By Lindy Korn, Esq.

When a parent raises a child, he/she will tell the youngster at some point during childhood, to “say you are sorry” for some act of not sharing or being impolite. This occurrence may be repeated throughout the child rearing process. Query—at what stage do adults learn that apologizing is NOT the proper response and may indicate blame?

In a legal setting, parties often fail to make an apology out of their fear of adverse economic consequences, failing to consider the benefits of an apology. Ideally, an Apology should be rooted in responsibility and remorse, based on ethical considerations. By apologizing, parties assume responsibility for their mistakes rather than denying it. Our current system of litigation is based upon parties denying responsibility, thus forcing the opposing party to prove one’s fault.

Getting away from Blame and fault based strategy; there may be both an economic and business reason to consider a safe process (negotiation, mediation, conciliation), to offer an apology. Most business owners want to retain control over any legal controversy, and the resolution process, having a direct impact on the outcome. This can occur in a mediation setting, and may, limit legal expenses.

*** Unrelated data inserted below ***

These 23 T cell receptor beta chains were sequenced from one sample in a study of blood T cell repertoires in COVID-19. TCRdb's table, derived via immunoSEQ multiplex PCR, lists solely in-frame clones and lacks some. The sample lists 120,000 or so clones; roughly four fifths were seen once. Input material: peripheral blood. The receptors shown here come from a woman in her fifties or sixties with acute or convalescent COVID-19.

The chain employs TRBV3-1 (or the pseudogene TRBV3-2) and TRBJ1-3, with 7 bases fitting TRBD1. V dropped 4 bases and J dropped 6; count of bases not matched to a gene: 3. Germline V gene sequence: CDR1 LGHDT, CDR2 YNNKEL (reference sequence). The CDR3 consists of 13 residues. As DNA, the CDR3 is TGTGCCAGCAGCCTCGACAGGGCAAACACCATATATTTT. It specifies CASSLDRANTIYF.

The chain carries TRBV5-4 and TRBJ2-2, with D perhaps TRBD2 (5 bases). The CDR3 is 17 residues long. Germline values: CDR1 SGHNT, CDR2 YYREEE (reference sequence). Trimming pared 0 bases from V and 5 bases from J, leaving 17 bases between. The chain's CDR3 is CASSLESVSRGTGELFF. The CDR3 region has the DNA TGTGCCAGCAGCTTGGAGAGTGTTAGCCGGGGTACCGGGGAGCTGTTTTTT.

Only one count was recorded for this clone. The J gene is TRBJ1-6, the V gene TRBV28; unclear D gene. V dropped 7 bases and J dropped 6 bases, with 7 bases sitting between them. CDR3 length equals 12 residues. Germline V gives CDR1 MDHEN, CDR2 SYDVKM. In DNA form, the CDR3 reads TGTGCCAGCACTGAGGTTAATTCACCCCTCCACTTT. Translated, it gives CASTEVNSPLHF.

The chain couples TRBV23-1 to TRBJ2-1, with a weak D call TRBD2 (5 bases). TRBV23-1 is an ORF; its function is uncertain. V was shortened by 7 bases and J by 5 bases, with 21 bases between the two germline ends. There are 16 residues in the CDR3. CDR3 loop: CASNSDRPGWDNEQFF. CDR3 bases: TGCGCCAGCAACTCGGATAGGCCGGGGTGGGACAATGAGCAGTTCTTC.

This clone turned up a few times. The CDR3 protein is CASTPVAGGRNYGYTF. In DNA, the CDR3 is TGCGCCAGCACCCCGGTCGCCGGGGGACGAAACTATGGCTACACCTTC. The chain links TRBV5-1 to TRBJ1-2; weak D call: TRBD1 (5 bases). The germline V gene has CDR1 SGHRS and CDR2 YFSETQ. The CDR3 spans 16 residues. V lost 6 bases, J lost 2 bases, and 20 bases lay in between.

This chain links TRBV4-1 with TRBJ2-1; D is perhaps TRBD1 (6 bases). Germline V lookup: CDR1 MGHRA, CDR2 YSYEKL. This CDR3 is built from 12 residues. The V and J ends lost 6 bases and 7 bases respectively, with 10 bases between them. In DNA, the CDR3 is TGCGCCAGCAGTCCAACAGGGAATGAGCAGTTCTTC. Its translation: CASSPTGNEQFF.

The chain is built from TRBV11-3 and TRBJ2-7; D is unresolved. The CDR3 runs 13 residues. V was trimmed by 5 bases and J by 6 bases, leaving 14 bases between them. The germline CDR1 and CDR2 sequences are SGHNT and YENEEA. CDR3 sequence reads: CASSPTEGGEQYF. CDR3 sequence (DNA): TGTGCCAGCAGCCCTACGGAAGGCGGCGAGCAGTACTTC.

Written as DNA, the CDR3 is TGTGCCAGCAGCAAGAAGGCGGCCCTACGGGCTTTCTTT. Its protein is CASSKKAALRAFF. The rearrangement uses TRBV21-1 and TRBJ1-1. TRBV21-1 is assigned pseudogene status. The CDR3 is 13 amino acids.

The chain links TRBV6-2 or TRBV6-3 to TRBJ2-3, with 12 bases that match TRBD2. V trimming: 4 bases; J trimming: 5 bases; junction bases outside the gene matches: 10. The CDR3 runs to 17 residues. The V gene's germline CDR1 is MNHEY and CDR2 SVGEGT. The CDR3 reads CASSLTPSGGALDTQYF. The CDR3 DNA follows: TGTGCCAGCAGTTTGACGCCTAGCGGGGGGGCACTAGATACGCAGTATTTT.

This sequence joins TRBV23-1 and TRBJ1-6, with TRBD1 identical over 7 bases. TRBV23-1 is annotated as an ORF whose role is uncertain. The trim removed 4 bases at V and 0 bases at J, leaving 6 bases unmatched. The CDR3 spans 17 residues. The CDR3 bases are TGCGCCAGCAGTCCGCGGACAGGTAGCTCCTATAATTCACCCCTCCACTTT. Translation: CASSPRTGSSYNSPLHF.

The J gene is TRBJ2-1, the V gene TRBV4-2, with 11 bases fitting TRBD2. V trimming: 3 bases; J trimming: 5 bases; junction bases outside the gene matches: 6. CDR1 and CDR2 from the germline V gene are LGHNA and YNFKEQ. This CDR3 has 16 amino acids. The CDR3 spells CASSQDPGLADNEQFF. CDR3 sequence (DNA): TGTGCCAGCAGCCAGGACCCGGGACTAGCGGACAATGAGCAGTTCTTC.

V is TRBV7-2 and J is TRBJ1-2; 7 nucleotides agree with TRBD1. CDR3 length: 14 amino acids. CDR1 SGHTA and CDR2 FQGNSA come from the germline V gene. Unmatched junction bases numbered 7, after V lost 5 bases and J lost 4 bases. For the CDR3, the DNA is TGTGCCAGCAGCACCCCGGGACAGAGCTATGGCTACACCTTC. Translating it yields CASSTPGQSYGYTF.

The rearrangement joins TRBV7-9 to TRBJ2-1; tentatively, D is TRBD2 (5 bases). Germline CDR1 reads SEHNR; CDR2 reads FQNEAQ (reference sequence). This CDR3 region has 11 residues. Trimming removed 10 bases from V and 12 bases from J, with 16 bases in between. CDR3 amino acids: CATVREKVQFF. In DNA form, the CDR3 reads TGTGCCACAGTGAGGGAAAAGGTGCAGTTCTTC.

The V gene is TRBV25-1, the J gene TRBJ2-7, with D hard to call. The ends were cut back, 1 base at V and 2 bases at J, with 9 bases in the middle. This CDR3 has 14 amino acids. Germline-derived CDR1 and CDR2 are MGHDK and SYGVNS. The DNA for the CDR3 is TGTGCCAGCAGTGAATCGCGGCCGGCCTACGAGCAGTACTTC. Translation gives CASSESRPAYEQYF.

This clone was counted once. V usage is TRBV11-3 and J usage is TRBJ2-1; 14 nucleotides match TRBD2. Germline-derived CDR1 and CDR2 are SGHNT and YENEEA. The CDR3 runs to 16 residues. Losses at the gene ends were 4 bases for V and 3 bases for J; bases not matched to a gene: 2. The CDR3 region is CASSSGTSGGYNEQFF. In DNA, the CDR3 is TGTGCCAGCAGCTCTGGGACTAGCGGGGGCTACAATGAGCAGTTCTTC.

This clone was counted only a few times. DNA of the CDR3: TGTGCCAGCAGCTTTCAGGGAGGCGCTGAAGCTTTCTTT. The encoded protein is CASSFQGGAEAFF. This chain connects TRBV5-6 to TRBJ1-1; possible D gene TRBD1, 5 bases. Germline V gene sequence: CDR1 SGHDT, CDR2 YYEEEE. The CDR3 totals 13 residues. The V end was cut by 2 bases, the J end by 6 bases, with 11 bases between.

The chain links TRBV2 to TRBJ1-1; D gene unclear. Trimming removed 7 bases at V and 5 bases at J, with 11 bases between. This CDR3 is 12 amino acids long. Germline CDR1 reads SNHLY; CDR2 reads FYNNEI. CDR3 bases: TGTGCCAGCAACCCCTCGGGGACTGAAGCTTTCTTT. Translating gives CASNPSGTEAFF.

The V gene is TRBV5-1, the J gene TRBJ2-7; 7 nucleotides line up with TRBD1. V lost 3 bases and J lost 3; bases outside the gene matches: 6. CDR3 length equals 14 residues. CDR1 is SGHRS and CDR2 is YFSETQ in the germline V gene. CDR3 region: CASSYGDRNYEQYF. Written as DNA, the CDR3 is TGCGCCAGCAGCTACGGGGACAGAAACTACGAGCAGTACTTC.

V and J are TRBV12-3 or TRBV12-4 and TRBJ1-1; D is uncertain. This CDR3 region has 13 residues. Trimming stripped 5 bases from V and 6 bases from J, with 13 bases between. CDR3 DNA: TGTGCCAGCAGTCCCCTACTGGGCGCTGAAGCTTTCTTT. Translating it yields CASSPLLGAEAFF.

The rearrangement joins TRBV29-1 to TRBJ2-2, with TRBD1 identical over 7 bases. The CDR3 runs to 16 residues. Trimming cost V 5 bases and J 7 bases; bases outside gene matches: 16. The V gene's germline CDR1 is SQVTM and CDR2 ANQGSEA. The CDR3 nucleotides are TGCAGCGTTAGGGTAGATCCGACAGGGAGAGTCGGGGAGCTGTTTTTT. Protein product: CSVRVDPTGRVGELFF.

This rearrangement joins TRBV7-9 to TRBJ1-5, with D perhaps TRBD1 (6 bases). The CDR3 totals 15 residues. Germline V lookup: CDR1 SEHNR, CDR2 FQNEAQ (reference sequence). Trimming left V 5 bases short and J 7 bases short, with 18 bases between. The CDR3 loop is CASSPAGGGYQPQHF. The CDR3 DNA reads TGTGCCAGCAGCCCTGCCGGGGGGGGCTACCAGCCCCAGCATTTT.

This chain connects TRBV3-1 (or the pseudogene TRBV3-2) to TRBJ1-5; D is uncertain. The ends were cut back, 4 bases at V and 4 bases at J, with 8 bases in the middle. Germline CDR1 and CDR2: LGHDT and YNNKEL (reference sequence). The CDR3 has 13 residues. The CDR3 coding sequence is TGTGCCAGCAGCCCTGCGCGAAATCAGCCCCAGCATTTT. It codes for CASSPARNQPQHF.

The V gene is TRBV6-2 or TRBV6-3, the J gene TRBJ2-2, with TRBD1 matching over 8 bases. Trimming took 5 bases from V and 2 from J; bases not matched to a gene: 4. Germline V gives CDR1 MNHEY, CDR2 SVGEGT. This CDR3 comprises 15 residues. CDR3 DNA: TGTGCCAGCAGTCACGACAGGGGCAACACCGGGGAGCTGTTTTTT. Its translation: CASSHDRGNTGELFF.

When an organization expresses its willingness to accept responsibility for its errors by apologizing, it sends a message to employees that it is okay to err, and to be open about the information. Apology’s issued in this manner can also enlist employees contribution to the error reduction process. Prevention is often learned through errors, but only if there is a willingness to share and includes the possibility of learning.

Cultures throughout the world use apology. Apology’s importance in Japan is well established. New Zealand has been at the forefront in developing criminal victim-offender reconciliation programs in which apologies are often central. In China, a former lawyer with a long interest in psychology, decided that people need some help apologizing “as a way of relieving pressure, reducing barriers and the many negative feelings between people today”, and founded a company called “The Tianjin Apology and Gift Center. Thus, international trends can be instructive in the recognition of how others are resolving disputes.

Apologies extend to many areas of life; law, psychology, economics, culture, religion, ethics, and human relationships. Forgiveness and the direct assumption of responsibility may create a broader linkage amongst these disciplines, resulting in a different approach to dispute resolution.

During the High Holidays, thoughts of Apology, link our religious observances and our human relationships and disputes, which may become a continuous process as we become a more responsible society.